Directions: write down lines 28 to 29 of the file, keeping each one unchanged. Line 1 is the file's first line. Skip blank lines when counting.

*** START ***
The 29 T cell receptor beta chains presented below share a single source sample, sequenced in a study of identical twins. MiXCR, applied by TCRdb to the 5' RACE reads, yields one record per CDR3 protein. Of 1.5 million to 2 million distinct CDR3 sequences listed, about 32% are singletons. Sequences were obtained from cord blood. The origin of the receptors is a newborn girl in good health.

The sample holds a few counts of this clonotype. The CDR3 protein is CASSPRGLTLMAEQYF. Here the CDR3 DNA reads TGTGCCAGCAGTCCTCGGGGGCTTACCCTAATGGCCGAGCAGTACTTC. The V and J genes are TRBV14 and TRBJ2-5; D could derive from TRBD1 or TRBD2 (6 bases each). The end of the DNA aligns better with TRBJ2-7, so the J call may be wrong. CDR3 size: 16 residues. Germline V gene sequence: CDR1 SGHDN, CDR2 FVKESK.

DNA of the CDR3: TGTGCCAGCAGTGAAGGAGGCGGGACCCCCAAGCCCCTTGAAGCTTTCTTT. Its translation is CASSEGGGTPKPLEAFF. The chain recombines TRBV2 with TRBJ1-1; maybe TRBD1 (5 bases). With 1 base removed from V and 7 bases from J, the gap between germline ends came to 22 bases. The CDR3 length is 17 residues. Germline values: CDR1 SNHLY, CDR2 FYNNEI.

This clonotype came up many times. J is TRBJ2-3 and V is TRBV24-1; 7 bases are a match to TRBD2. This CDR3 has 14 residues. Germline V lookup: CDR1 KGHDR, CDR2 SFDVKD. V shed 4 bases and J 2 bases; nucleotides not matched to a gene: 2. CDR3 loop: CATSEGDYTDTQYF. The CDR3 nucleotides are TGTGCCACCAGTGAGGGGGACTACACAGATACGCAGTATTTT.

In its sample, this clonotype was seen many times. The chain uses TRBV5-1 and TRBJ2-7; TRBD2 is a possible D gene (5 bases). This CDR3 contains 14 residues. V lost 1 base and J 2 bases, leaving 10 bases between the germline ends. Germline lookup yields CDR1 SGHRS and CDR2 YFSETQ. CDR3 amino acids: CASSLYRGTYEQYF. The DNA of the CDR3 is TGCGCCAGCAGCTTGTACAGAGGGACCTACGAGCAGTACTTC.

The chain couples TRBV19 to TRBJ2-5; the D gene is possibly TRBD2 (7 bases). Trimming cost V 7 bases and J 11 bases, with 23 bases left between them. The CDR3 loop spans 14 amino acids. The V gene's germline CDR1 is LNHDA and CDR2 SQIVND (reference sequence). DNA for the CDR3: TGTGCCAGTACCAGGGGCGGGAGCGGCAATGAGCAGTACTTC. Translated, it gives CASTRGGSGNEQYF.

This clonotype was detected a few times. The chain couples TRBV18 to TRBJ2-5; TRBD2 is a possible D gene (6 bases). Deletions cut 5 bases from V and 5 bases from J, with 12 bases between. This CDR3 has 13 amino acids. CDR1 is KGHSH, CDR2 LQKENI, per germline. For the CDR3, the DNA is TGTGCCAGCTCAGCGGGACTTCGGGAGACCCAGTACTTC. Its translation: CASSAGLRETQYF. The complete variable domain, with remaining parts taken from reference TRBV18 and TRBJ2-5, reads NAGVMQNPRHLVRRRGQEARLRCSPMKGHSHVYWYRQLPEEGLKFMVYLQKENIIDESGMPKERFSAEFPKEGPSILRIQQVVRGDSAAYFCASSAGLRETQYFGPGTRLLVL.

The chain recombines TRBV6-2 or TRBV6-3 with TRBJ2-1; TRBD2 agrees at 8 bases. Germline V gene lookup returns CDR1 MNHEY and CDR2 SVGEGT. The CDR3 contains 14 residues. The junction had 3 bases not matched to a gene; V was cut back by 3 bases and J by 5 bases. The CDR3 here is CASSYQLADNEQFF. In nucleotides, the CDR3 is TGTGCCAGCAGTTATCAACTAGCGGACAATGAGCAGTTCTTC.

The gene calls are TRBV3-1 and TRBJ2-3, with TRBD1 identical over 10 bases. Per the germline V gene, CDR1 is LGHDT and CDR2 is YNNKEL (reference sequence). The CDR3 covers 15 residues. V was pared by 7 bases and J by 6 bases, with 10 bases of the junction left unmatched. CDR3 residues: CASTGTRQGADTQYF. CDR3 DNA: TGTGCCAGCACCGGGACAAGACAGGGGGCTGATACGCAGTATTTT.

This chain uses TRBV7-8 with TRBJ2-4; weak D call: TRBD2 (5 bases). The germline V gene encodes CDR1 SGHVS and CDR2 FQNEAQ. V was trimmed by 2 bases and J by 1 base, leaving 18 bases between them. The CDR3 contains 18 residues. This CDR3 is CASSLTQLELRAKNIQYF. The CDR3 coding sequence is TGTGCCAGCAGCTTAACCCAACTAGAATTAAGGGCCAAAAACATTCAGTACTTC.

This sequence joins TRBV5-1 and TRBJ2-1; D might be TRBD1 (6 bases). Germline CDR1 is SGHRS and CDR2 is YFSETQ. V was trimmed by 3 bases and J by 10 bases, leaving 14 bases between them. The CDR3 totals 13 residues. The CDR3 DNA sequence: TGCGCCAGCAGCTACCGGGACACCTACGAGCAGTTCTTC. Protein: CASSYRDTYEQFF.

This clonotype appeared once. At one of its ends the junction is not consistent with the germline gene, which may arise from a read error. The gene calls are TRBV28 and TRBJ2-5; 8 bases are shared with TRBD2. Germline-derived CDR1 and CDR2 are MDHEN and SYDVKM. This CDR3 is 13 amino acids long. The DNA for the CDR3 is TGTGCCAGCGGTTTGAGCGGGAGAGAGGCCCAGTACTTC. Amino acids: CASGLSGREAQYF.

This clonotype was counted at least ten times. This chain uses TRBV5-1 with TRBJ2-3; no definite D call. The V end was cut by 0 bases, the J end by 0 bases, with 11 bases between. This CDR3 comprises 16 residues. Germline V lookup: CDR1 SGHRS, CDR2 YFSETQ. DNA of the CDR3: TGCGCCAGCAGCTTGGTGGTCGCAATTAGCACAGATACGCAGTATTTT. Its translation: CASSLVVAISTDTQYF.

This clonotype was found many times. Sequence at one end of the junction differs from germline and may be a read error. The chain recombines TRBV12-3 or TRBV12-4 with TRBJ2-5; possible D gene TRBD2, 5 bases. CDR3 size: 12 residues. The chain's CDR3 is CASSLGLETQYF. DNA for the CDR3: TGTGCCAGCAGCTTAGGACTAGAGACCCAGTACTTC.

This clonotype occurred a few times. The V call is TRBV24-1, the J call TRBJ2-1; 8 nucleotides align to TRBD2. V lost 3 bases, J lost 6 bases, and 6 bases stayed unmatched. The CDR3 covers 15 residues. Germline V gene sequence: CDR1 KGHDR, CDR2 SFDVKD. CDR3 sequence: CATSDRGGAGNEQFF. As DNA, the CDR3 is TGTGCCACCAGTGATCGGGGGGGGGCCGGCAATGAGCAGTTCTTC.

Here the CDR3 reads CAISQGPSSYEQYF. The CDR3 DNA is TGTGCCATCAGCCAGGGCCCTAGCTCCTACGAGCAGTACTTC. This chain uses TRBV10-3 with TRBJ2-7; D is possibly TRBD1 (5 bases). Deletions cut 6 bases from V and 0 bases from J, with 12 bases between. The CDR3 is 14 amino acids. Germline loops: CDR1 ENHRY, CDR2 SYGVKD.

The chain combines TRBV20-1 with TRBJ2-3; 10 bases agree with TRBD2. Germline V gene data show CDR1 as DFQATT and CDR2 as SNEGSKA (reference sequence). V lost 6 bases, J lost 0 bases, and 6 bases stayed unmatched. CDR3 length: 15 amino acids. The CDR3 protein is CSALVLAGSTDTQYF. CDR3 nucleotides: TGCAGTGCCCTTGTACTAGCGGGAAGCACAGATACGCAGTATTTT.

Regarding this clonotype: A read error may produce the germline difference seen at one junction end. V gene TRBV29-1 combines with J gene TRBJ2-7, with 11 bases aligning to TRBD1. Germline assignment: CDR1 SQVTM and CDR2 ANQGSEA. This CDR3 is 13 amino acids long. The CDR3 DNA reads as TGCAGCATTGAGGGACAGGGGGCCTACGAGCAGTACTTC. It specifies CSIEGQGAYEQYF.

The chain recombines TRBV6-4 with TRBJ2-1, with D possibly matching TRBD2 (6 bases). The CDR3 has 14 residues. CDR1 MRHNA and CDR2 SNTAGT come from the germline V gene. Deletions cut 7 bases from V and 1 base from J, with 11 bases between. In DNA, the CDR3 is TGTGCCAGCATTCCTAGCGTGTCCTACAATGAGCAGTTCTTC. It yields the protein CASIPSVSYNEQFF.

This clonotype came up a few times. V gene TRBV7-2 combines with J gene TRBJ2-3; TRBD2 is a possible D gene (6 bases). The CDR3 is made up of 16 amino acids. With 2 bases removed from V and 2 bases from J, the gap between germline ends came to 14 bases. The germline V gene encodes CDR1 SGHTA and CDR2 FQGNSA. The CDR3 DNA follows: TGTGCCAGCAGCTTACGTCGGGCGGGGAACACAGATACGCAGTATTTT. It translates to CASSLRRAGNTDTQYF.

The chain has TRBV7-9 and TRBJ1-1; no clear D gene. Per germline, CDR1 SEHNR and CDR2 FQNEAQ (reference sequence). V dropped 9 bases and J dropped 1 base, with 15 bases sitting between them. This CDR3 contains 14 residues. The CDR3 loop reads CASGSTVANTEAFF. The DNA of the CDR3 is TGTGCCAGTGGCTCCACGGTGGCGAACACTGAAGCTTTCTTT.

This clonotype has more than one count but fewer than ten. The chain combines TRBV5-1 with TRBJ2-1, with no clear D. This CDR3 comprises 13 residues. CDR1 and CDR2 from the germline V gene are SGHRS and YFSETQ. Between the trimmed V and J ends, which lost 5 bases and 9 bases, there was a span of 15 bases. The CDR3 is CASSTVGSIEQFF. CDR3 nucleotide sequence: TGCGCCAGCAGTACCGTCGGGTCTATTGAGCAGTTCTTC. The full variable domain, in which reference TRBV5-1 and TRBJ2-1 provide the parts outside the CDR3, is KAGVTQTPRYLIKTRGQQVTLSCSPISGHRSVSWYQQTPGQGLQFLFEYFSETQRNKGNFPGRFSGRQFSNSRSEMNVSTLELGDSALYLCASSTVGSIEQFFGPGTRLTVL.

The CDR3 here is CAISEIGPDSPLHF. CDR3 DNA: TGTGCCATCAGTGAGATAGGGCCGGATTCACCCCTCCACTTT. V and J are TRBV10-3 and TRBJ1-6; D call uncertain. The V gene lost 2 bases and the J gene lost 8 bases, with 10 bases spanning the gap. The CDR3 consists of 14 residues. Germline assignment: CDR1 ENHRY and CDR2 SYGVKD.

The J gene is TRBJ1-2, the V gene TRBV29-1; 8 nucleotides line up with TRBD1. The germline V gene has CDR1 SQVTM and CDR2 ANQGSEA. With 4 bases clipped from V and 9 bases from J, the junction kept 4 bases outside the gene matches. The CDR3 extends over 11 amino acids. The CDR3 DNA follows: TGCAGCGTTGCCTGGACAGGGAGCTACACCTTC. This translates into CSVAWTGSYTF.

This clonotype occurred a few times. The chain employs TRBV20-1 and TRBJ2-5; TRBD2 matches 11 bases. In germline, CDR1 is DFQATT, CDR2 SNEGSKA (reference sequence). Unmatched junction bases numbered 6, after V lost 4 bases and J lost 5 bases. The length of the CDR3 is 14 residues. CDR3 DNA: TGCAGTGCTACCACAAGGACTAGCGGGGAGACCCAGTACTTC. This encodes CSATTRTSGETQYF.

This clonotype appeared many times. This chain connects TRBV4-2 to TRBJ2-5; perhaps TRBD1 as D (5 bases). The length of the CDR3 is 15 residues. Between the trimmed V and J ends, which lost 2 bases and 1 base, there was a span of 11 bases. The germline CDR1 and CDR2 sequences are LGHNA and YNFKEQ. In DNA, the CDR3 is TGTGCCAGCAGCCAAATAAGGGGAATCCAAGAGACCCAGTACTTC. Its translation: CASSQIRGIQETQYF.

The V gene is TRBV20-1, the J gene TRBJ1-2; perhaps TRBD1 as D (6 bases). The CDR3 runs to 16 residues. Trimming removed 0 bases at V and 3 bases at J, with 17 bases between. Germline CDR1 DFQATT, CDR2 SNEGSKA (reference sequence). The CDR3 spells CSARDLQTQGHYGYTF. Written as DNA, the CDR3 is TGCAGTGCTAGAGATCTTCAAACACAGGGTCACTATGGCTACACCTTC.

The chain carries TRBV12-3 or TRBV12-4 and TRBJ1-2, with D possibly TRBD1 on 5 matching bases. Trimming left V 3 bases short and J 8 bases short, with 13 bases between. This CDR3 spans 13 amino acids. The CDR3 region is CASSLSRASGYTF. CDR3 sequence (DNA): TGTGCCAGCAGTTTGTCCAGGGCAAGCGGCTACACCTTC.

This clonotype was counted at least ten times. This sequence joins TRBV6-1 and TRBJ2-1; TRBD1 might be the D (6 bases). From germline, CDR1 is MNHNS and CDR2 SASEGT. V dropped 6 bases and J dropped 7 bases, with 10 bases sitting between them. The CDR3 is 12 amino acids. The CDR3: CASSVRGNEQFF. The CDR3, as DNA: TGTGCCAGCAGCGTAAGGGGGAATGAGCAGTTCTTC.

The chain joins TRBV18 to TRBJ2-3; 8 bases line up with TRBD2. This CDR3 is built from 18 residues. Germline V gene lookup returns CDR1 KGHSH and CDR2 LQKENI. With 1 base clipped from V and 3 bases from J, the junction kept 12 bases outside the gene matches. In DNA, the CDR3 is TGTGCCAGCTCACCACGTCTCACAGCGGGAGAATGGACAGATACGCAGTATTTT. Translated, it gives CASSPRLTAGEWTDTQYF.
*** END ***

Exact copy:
The chain carries TRBV12-3 or TRBV12-4 and TRBJ1-2, with D possibly TRBD1 on 5 matching bases. Trimming left V 3 bases short and J 8 bases short, with 13 bases between. This CDR3 spans 13 amino acids. The CDR3 region is CASSLSRASGYTF. CDR3 sequence (DNA): TGTGCCAGCAGTTTGTCCAGGGCAAGCGGCTACACCTTC.

This clonotype was counted at least ten times. This sequence joins TRBV6-1 and TRBJ2-1; TRBD1 might be the D (6 bases). From germline, CDR1 is MNHNS and CDR2 SASEGT. V dropped 6 bases and J dropped 7 bases, with 10 bases sitting between them. The CDR3 is 12 amino acids. The CDR3: CASSVRGNEQFF. The CDR3, as DNA: TGTGCCAGCAGCGTAAGGGGGAATGAGCAGTTCTTC.